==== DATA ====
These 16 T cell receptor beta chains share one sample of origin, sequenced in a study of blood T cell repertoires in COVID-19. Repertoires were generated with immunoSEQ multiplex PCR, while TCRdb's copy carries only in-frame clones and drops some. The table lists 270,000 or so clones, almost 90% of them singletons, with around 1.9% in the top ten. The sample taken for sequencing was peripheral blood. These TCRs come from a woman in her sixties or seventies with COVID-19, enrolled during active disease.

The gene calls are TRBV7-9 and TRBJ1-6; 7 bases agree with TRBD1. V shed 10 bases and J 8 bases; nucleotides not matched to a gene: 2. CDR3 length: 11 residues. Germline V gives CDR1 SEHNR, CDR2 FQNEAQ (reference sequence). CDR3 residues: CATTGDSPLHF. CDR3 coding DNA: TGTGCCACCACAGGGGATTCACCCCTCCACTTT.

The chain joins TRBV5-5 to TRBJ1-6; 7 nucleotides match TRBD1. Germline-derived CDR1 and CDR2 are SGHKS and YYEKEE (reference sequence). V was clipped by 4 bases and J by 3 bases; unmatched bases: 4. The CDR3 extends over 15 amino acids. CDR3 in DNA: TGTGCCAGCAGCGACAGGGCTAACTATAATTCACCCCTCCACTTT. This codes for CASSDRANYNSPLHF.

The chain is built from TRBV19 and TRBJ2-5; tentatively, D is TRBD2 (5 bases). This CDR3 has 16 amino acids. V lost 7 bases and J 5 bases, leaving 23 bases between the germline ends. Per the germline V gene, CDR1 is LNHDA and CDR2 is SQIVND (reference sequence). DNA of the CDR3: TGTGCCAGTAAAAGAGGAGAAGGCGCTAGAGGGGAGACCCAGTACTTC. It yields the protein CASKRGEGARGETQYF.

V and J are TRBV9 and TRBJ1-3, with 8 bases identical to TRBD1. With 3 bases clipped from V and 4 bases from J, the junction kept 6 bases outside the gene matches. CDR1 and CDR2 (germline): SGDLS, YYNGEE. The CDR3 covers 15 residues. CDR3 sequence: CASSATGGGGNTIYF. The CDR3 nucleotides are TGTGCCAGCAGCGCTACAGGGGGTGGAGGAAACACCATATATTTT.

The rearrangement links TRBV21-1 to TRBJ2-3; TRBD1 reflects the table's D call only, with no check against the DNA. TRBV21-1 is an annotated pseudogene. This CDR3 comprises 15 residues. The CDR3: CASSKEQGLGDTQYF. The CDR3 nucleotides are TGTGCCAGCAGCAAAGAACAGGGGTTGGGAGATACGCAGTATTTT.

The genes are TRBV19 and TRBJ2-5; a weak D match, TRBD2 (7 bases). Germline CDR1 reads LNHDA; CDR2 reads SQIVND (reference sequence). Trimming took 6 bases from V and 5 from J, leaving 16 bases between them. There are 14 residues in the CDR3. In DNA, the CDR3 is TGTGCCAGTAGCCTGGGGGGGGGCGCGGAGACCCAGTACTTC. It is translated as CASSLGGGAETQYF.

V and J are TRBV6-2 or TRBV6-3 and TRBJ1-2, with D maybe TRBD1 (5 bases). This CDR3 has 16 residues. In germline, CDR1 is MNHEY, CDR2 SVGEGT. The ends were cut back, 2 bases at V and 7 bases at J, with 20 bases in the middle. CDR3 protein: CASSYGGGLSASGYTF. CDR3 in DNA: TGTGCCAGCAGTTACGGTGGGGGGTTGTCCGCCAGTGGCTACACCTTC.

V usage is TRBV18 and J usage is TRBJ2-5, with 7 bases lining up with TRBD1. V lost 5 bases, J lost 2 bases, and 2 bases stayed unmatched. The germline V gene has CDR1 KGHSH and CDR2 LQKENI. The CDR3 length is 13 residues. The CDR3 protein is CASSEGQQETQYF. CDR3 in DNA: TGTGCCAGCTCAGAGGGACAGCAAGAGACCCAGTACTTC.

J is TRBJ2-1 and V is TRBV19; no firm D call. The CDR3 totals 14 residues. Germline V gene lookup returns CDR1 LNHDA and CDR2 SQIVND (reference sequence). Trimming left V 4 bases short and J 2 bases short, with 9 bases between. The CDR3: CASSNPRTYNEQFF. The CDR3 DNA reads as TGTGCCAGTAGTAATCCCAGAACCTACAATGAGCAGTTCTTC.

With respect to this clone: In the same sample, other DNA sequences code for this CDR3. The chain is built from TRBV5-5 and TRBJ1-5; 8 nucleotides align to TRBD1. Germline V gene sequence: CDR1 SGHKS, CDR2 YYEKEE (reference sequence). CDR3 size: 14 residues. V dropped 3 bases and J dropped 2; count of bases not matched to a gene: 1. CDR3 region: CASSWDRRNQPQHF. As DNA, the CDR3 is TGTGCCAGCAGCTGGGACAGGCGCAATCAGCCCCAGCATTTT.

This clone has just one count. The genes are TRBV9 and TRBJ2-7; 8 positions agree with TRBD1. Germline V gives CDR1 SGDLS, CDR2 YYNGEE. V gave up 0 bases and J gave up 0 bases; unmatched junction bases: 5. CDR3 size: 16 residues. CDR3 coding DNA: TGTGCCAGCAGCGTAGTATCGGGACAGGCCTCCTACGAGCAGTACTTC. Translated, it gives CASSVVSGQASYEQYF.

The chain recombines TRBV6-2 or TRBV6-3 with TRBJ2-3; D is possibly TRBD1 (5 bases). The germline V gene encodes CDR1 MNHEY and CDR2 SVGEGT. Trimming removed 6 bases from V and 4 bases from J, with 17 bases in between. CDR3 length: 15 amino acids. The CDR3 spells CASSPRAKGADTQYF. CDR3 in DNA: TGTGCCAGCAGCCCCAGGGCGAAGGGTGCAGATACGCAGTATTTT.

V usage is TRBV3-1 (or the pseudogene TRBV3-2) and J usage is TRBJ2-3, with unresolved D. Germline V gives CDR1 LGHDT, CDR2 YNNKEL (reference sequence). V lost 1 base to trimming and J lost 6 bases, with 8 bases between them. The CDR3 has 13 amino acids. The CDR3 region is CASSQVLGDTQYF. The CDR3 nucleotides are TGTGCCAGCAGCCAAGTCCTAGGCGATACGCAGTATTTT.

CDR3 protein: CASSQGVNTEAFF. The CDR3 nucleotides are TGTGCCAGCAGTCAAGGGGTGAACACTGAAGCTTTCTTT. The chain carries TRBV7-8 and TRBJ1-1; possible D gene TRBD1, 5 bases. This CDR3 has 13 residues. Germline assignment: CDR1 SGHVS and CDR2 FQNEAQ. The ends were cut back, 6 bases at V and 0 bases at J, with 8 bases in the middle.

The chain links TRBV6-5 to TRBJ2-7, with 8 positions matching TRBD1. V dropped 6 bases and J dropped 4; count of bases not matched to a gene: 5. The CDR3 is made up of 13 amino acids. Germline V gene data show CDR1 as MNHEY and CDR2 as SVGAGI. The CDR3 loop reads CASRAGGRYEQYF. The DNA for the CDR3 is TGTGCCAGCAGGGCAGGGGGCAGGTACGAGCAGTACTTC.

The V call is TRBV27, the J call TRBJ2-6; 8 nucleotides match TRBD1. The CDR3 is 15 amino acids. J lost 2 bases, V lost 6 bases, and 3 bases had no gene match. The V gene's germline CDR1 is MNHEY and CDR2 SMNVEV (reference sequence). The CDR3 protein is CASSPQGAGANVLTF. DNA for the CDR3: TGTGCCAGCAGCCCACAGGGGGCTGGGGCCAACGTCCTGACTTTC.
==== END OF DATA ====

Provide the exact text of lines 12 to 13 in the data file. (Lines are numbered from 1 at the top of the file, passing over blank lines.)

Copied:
This clone has just one count. The genes are TRBV9 and TRBJ2-7; 8 positions agree with TRBD1. Germline V gives CDR1 SGDLS, CDR2 YYNGEE. V gave up 0 bases and J gave up 0 bases; unmatched junction bases: 5. CDR3 size: 16 residues. CDR3 coding DNA: TGTGCCAGCAGCGTAGTATCGGGACAGGCCTCCTACGAGCAGTACTTC. Translated, it gives CASSVVSGQASYEQYF.

The chain recombines TRBV6-2 or TRBV6-3 with TRBJ2-3; D is possibly TRBD1 (5 bases). The germline V gene encodes CDR1 MNHEY and CDR2 SVGEGT. Trimming removed 6 bases from V and 4 bases from J, with 17 bases in between. CDR3 length: 15 amino acids. The CDR3 spells CASSPRAKGADTQYF. CDR3 in DNA: TGTGCCAGCAGCCCCAGGGCGAAGGGTGCAGATACGCAGTATTTT.